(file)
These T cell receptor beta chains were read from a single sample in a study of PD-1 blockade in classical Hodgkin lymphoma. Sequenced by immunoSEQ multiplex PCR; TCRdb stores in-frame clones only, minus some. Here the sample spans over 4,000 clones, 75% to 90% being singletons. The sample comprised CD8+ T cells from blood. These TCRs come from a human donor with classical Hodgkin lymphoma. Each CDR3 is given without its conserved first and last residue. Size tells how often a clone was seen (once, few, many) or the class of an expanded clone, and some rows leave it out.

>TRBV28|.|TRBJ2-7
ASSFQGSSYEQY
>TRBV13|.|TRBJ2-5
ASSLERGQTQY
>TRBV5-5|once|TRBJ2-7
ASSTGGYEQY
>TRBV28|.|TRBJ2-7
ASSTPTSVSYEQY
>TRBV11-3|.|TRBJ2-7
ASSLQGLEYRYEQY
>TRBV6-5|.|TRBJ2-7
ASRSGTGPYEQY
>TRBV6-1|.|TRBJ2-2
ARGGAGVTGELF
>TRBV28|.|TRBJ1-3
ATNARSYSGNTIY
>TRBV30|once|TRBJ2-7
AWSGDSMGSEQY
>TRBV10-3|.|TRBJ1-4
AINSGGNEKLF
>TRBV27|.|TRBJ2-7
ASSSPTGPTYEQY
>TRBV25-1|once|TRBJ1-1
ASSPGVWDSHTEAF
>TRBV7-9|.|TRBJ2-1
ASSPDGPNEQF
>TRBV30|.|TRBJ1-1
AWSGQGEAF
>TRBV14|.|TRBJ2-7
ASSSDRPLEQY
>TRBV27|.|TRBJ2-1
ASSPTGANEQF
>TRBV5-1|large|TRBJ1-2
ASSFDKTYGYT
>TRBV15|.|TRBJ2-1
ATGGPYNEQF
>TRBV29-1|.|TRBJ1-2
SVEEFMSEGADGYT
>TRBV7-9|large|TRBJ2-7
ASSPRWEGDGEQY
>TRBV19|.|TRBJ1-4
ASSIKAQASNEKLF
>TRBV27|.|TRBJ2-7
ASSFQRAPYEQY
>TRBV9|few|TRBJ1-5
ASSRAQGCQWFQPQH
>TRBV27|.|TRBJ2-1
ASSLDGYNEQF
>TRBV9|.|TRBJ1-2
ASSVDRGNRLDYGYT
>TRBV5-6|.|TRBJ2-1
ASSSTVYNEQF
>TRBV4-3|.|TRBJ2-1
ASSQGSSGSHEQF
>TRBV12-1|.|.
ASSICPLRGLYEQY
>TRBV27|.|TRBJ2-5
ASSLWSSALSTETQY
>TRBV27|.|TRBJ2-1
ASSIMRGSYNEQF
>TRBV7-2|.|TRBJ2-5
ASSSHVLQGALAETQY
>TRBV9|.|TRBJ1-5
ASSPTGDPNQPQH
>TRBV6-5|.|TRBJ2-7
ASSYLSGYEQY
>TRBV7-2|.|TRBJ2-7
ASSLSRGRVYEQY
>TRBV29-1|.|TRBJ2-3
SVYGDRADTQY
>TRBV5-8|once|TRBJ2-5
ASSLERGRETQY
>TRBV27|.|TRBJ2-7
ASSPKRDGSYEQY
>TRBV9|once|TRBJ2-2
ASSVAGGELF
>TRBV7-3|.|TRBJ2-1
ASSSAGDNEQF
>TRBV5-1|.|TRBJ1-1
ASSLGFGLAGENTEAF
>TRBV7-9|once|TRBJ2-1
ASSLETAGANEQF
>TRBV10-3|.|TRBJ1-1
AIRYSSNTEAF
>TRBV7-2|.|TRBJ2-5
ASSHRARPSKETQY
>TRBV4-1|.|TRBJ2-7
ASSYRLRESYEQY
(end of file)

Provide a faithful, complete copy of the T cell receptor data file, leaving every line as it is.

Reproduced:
These T cell receptor beta chains were read from a single sample in a study of PD-1 blockade in classical Hodgkin lymphoma. Sequenced by immunoSEQ multiplex PCR; TCRdb stores in-frame clones only, minus some. Here the sample spans over 4,000 clones, 75% to 90% being singletons. The sample comprised CD8+ T cells from blood. These TCRs come from a human donor with classical Hodgkin lymphoma. Each CDR3 is given without its conserved first and last residue. Size tells how often a clone was seen (once, few, many) or the class of an expanded clone, and some rows leave it out.

>TRBV28|.|TRBJ2-7
ASSFQGSSYEQY
>TRBV13|.|TRBJ2-5
ASSLERGQTQY
>TRBV5-5|once|TRBJ2-7
ASSTGGYEQY
>TRBV28|.|TRBJ2-7
ASSTPTSVSYEQY
>TRBV11-3|.|TRBJ2-7
ASSLQGLEYRYEQY
>TRBV6-5|.|TRBJ2-7
ASRSGTGPYEQY
>TRBV6-1|.|TRBJ2-2
ARGGAGVTGELF
>TRBV28|.|TRBJ1-3
ATNARSYSGNTIY
>TRBV30|once|TRBJ2-7
AWSGDSMGSEQY
>TRBV10-3|.|TRBJ1-4
AINSGGNEKLF
>TRBV27|.|TRBJ2-7
ASSSPTGPTYEQY
>TRBV25-1|once|TRBJ1-1
ASSPGVWDSHTEAF
>TRBV7-9|.|TRBJ2-1
ASSPDGPNEQF
>TRBV30|.|TRBJ1-1
AWSGQGEAF
>TRBV14|.|TRBJ2-7
ASSSDRPLEQY
>TRBV27|.|TRBJ2-1
ASSPTGANEQF
>TRBV5-1|large|TRBJ1-2
ASSFDKTYGYT
>TRBV15|.|TRBJ2-1
ATGGPYNEQF
>TRBV29-1|.|TRBJ1-2
SVEEFMSEGADGYT
>TRBV7-9|large|TRBJ2-7
ASSPRWEGDGEQY
>TRBV19|.|TRBJ1-4
ASSIKAQASNEKLF
>TRBV27|.|TRBJ2-7
ASSFQRAPYEQY
>TRBV9|few|TRBJ1-5
ASSRAQGCQWFQPQH
>TRBV27|.|TRBJ2-1
ASSLDGYNEQF
>TRBV9|.|TRBJ1-2
ASSVDRGNRLDYGYT
>TRBV5-6|.|TRBJ2-1
ASSSTVYNEQF
>TRBV4-3|.|TRBJ2-1
ASSQGSSGSHEQF
>TRBV12-1|.|.
ASSICPLRGLYEQY
>TRBV27|.|TRBJ2-5
ASSLWSSALSTETQY
>TRBV27|.|TRBJ2-1
ASSIMRGSYNEQF
>TRBV7-2|.|TRBJ2-5
ASSSHVLQGALAETQY
>TRBV9|.|TRBJ1-5
ASSPTGDPNQPQH
>TRBV6-5|.|TRBJ2-7
ASSYLSGYEQY
>TRBV7-2|.|TRBJ2-7
ASSLSRGRVYEQY
>TRBV29-1|.|TRBJ2-3
SVYGDRADTQY
>TRBV5-8|once|TRBJ2-5
ASSLERGRETQY
>TRBV27|.|TRBJ2-7
ASSPKRDGSYEQY
>TRBV9|once|TRBJ2-2
ASSVAGGELF
>TRBV7-3|.|TRBJ2-1
ASSSAGDNEQF
>TRBV5-1|.|TRBJ1-1
ASSLGFGLAGENTEAF
>TRBV7-9|once|TRBJ2-1
ASSLETAGANEQF
>TRBV10-3|.|TRBJ1-1
AIRYSSNTEAF
>TRBV7-2|.|TRBJ2-5
ASSHRARPSKETQY
>TRBV4-1|.|TRBJ2-7
ASSYRLRESYEQY